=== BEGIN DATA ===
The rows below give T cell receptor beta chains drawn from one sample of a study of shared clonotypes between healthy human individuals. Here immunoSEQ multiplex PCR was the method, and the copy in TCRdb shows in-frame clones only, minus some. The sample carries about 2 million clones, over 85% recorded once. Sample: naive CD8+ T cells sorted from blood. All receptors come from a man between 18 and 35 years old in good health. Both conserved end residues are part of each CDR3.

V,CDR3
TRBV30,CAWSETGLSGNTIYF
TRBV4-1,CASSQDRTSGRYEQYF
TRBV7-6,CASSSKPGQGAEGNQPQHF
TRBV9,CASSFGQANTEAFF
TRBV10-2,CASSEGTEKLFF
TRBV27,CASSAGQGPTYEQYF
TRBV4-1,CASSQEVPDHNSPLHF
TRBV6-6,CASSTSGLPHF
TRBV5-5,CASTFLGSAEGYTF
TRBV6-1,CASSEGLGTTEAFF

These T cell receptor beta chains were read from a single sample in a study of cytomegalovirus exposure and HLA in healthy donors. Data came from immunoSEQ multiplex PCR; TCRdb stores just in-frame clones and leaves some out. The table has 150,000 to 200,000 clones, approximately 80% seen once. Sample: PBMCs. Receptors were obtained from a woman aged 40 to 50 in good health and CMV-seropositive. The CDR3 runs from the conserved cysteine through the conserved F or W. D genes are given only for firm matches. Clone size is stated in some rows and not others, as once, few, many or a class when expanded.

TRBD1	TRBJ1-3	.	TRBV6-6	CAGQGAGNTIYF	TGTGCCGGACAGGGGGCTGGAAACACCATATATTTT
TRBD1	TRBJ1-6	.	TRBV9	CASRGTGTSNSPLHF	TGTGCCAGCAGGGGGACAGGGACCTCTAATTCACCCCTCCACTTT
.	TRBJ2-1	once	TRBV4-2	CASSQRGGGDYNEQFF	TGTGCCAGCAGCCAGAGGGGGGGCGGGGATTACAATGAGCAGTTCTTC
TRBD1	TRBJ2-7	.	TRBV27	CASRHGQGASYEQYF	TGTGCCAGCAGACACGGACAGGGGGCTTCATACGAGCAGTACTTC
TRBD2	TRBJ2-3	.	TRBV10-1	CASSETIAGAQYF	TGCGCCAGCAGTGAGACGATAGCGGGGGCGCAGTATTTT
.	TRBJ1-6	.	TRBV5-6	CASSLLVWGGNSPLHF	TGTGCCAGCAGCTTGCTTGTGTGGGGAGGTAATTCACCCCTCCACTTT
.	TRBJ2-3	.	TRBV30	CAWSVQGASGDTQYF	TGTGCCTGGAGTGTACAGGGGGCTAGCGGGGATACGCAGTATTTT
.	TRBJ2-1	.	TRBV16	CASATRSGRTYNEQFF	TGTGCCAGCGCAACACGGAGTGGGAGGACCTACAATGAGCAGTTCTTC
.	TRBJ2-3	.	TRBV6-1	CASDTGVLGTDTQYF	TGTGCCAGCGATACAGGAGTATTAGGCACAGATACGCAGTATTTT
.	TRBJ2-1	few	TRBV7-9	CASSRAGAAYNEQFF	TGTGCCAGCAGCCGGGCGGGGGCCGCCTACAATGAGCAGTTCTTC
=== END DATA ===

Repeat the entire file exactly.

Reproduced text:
The rows below give T cell receptor beta chains drawn from one sample of a study of shared clonotypes between healthy human individuals. Here immunoSEQ multiplex PCR was the method, and the copy in TCRdb shows in-frame clones only, minus some. The sample carries about 2 million clones, over 85% recorded once. Sample: naive CD8+ T cells sorted from blood. All receptors come from a man between 18 and 35 years old in good health. Both conserved end residues are part of each CDR3.

V,CDR3
TRBV30,CAWSETGLSGNTIYF
TRBV4-1,CASSQDRTSGRYEQYF
TRBV7-6,CASSSKPGQGAEGNQPQHF
TRBV9,CASSFGQANTEAFF
TRBV10-2,CASSEGTEKLFF
TRBV27,CASSAGQGPTYEQYF
TRBV4-1,CASSQEVPDHNSPLHF
TRBV6-6,CASSTSGLPHF
TRBV5-5,CASTFLGSAEGYTF
TRBV6-1,CASSEGLGTTEAFF

These T cell receptor beta chains were read from a single sample in a study of cytomegalovirus exposure and HLA in healthy donors. Data came from immunoSEQ multiplex PCR; TCRdb stores just in-frame clones and leaves some out. The table has 150,000 to 200,000 clones, approximately 80% seen once. Sample: PBMCs. Receptors were obtained from a woman aged 40 to 50 in good health and CMV-seropositive. The CDR3 runs from the conserved cysteine through the conserved F or W. D genes are given only for firm matches. Clone size is stated in some rows and not others, as once, few, many or a class when expanded.

TRBD1	TRBJ1-3	.	TRBV6-6	CAGQGAGNTIYF	TGTGCCGGACAGGGGGCTGGAAACACCATATATTTT
TRBD1	TRBJ1-6	.	TRBV9	CASRGTGTSNSPLHF	TGTGCCAGCAGGGGGACAGGGACCTCTAATTCACCCCTCCACTTT
.	TRBJ2-1	once	TRBV4-2	CASSQRGGGDYNEQFF	TGTGCCAGCAGCCAGAGGGGGGGCGGGGATTACAATGAGCAGTTCTTC
TRBD1	TRBJ2-7	.	TRBV27	CASRHGQGASYEQYF	TGTGCCAGCAGACACGGACAGGGGGCTTCATACGAGCAGTACTTC
TRBD2	TRBJ2-3	.	TRBV10-1	CASSETIAGAQYF	TGCGCCAGCAGTGAGACGATAGCGGGGGCGCAGTATTTT
.	TRBJ1-6	.	TRBV5-6	CASSLLVWGGNSPLHF	TGTGCCAGCAGCTTGCTTGTGTGGGGAGGTAATTCACCCCTCCACTTT
.	TRBJ2-3	.	TRBV30	CAWSVQGASGDTQYF	TGTGCCTGGAGTGTACAGGGGGCTAGCGGGGATACGCAGTATTTT
.	TRBJ2-1	.	TRBV16	CASATRSGRTYNEQFF	TGTGCCAGCGCAACACGGAGTGGGAGGACCTACAATGAGCAGTTCTTC
.	TRBJ2-3	.	TRBV6-1	CASDTGVLGTDTQYF	TGTGCCAGCGATACAGGAGTATTAGGCACAGATACGCAGTATTTT
.	TRBJ2-1	few	TRBV7-9	CASSRAGAAYNEQFF	TGTGCCAGCAGCCGGGCGGGGGCCGCCTACAATGAGCAGTTCTTC